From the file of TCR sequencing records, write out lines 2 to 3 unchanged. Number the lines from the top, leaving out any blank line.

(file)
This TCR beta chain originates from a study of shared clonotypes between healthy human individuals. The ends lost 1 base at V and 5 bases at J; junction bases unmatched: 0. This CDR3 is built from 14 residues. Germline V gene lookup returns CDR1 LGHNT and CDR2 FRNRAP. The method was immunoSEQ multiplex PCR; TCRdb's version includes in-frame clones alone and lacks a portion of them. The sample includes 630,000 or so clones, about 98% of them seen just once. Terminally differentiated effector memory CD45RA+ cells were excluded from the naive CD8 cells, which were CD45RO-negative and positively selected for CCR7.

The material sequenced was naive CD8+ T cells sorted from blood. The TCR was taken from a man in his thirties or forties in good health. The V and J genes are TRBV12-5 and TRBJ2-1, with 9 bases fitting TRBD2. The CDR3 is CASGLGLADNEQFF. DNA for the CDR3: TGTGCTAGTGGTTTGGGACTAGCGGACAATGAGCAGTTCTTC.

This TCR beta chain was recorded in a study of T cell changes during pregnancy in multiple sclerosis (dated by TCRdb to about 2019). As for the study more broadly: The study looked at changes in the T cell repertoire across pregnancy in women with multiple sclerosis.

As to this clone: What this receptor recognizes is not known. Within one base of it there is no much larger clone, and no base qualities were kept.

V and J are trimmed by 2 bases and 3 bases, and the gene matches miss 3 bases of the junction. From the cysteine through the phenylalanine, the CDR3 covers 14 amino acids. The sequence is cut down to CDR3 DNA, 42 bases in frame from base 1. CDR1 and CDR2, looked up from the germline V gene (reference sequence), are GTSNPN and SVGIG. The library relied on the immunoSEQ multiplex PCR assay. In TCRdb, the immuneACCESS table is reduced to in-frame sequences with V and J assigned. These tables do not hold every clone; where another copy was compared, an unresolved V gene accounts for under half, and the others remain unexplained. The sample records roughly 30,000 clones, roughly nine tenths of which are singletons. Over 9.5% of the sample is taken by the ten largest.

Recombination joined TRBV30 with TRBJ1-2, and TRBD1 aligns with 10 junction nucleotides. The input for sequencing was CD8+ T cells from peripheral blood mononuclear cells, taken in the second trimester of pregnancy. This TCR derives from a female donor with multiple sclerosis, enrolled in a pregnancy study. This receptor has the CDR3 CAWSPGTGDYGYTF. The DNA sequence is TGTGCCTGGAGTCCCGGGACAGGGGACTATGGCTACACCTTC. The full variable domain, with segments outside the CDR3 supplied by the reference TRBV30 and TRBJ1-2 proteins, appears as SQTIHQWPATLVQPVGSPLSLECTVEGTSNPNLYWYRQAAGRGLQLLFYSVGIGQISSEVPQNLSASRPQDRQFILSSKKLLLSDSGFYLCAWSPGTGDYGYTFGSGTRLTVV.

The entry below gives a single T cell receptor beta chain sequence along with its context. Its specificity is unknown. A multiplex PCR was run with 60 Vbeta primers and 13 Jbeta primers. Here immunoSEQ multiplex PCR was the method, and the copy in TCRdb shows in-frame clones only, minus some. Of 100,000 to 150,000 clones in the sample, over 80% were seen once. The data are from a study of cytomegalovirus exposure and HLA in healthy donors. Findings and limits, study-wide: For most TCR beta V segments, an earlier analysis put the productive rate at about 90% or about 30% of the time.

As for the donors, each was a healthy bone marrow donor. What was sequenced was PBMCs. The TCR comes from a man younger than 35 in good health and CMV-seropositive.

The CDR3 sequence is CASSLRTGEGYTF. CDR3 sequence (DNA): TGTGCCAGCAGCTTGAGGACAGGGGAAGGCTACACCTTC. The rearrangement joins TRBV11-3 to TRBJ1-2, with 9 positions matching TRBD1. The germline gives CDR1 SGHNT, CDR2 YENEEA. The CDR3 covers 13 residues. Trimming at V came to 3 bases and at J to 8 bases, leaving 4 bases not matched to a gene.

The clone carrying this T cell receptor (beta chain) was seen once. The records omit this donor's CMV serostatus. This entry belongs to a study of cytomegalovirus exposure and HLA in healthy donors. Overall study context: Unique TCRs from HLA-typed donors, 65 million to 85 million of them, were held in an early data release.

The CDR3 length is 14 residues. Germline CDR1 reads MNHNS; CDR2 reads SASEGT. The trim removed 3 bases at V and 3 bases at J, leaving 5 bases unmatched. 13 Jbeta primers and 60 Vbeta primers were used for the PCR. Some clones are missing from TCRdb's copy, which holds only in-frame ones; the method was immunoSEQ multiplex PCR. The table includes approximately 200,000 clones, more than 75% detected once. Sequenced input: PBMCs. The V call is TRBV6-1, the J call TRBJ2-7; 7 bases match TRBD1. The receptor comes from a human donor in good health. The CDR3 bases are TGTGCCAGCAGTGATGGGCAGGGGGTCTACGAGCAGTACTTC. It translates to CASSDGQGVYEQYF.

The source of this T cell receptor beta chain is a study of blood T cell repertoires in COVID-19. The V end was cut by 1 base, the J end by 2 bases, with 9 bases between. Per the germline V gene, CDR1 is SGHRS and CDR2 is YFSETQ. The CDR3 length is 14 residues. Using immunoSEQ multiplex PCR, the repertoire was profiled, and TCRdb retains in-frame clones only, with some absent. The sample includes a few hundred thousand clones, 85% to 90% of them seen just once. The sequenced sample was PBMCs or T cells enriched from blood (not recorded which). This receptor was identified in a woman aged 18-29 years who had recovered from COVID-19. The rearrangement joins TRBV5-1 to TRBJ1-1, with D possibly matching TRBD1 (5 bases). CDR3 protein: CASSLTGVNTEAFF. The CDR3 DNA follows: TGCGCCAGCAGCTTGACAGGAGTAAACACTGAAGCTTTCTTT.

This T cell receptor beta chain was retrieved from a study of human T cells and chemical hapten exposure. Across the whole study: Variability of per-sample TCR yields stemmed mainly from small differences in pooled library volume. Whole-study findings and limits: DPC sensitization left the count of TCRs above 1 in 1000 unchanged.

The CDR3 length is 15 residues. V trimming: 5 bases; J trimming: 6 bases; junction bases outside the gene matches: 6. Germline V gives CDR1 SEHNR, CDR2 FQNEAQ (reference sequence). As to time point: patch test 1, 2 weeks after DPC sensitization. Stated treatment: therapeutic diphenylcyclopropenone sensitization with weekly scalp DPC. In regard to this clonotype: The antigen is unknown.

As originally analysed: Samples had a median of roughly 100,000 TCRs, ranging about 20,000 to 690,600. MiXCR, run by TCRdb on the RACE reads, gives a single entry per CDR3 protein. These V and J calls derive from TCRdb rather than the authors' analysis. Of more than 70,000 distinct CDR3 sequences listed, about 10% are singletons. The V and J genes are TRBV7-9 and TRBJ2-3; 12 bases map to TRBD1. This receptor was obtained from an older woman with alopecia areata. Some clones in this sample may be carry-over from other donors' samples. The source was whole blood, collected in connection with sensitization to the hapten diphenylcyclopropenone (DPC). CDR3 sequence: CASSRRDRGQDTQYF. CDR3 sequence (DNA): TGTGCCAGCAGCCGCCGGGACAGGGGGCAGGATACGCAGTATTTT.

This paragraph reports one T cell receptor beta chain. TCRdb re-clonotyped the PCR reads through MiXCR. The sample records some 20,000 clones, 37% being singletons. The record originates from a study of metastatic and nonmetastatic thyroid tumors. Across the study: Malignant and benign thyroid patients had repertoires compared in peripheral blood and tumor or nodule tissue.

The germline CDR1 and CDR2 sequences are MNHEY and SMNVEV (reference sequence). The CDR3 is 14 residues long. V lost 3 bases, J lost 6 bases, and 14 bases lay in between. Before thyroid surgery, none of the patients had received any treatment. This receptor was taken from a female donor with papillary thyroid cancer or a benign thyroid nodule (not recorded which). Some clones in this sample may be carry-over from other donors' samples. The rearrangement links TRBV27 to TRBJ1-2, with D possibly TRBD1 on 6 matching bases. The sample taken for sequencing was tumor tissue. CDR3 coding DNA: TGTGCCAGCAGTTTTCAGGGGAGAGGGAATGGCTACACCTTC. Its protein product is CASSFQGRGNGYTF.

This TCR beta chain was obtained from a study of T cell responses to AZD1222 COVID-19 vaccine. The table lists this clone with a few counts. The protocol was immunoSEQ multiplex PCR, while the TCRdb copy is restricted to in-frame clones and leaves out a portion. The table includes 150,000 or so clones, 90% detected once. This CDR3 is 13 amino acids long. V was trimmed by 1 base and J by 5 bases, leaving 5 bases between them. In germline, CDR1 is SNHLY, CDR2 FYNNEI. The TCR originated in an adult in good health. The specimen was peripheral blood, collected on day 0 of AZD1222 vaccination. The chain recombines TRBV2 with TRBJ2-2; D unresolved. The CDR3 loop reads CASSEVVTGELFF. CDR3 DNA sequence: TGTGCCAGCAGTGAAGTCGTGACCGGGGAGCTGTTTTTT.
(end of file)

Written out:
The material sequenced was naive CD8+ T cells sorted from blood. The TCR was taken from a man in his thirties or forties in good health. The V and J genes are TRBV12-5 and TRBJ2-1, with 9 bases fitting TRBD2. The CDR3 is CASGLGLADNEQFF. DNA for the CDR3: TGTGCTAGTGGTTTGGGACTAGCGGACAATGAGCAGTTCTTC.

This TCR beta chain was recorded in a study of T cell changes during pregnancy in multiple sclerosis (dated by TCRdb to about 2019). As for the study more broadly: The study looked at changes in the T cell repertoire across pregnancy in women with multiple sclerosis.